A landmark decision from November 2019 has been upheld, delivering findings in favour of thousands of women whose “lives were destroyed”.
In November 2019, Justice Anna Katzmann of the Federal Court of Australia found in favour of women impacted by pelvic mesh implants sold by Johnson & Johnson and Ethicon which were “not fit for purpose”. The class action – “the largest women’s health class action in Australia’s history”, according to Shine – commenced in October 2012 and culminated in a trial that ran over seven months starting in July 2017.
It was a win, the firm said, for “the brave women who spoke out about their suffering”, after pelvic mesh implants left them in “chronic and debilitating pain”.
In March 2020, Justice Katzmann ruled that the three lead applicants – Kathryn Gill, Diane Dawson and Ann Sanders, who represented the class – were to be awarded damages of $1,276,113.00, $555,555.000 and $757,372.00, respectively.
Justices Jayne Jagot, Bernard Murphy and Michael Lee – who heard the appeal in NSW – expedited their judgment and, on Friday, 5 March, delivered findings in favour of 10,000 women “whose lives were destroyed by defective prolapse mesh and incontinence tape implants”, Shine said.
The remaining members of the class, Shine noted, can now bring individual claims for compensation which will be assessed by the Federal Court.
Over the past decade, there has been an explosion in transgender medical infrastructure across the United States and world to “treat” transgender people. In addition to gender clinics proliferating across the United States, hospital wings are being built for specialized surgeries, and many medical institutions are clamoring to get on board with the new developments. Doctors are being trained in cadaver symposiums across the world in all manner of surgeries related to transgender individuals, including phalloplasty, vaginoplasty, facial feminization surgery, urethral procedures, and more. More and more American corporations are covering transgender surgeries, drugs, and other expenses. Endocrinologists seeking the fountain of youth in hormones for more than a generation, and the subsequent earnings for marketing those hormones, are still on a quest for gold.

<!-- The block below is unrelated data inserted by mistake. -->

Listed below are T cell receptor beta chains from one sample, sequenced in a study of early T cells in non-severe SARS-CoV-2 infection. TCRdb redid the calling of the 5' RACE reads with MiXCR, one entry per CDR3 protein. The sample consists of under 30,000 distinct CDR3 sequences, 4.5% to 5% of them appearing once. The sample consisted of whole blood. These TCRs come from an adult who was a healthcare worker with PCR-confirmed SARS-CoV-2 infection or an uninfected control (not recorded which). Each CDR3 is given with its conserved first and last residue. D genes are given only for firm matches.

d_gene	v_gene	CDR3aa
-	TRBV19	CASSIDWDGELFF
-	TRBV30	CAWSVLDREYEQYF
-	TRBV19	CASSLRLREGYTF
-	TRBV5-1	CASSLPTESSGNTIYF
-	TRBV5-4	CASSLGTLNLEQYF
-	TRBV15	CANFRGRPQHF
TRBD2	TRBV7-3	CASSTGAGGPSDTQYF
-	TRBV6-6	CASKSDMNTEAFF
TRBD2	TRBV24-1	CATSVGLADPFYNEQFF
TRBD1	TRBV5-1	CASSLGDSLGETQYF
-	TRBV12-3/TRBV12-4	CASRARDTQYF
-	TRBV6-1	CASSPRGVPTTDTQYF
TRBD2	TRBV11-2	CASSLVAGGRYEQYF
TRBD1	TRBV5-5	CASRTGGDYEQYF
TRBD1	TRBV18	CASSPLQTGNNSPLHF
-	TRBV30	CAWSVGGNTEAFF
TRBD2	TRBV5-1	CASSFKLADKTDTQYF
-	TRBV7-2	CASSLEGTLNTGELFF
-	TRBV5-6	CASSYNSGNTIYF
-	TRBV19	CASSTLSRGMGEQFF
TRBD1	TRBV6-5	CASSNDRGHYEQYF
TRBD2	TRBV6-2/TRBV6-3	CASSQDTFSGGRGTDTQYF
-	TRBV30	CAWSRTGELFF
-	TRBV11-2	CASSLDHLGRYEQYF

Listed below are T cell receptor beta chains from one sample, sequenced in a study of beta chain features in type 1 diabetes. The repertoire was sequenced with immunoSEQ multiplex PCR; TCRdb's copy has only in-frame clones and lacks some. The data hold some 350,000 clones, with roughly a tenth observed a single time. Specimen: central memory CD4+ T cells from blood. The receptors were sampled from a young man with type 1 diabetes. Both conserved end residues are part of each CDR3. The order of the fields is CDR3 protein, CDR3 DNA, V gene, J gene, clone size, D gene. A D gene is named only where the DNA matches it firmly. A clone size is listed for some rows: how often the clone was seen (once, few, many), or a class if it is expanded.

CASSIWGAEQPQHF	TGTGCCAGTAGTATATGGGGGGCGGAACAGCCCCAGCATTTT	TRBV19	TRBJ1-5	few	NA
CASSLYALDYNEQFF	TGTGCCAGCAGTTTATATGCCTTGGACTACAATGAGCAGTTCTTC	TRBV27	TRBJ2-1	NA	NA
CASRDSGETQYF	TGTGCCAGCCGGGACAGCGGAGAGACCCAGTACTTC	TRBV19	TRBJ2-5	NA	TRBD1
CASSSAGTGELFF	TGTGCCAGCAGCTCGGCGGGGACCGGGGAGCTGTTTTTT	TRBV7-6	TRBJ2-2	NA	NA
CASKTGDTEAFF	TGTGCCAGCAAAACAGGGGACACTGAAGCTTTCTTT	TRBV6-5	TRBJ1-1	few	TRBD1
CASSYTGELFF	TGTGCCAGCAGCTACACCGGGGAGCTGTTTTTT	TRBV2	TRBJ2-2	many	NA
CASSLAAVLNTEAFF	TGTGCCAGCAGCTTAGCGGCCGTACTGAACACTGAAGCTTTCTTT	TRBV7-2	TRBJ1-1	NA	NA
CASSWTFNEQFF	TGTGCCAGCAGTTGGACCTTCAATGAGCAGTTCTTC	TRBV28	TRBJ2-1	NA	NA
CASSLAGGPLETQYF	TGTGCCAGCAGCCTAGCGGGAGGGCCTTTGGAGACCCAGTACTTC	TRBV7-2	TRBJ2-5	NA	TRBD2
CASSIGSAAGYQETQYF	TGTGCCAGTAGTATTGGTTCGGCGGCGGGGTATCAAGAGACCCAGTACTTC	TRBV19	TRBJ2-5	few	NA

Puberty blockers are another growing market. The plastic surgery arm of medicine is staged for an infusion of cash as well as organ transplants, especially womb transplants for men identifying as women who may want future pregnancies. These surgeries are already being practiced on animals and the first successful womb implant from a deceased female donor to another female has already been a success. Biogenetics is poised to be the investment of the future, says Rothblatt, who has headed a massive pharmaceutical corporation and is now heavily invested in biogenetics and transplants.
Transgenderism has certainly made its way into the American marketplace, so it seems important to consider the implications of this as we pass laws regarding transgender individuals’ and our civil liberties. Transgenderism sits square in the middle of the medical industrial complex, which is by some estimates even bigger than the military industrial complex.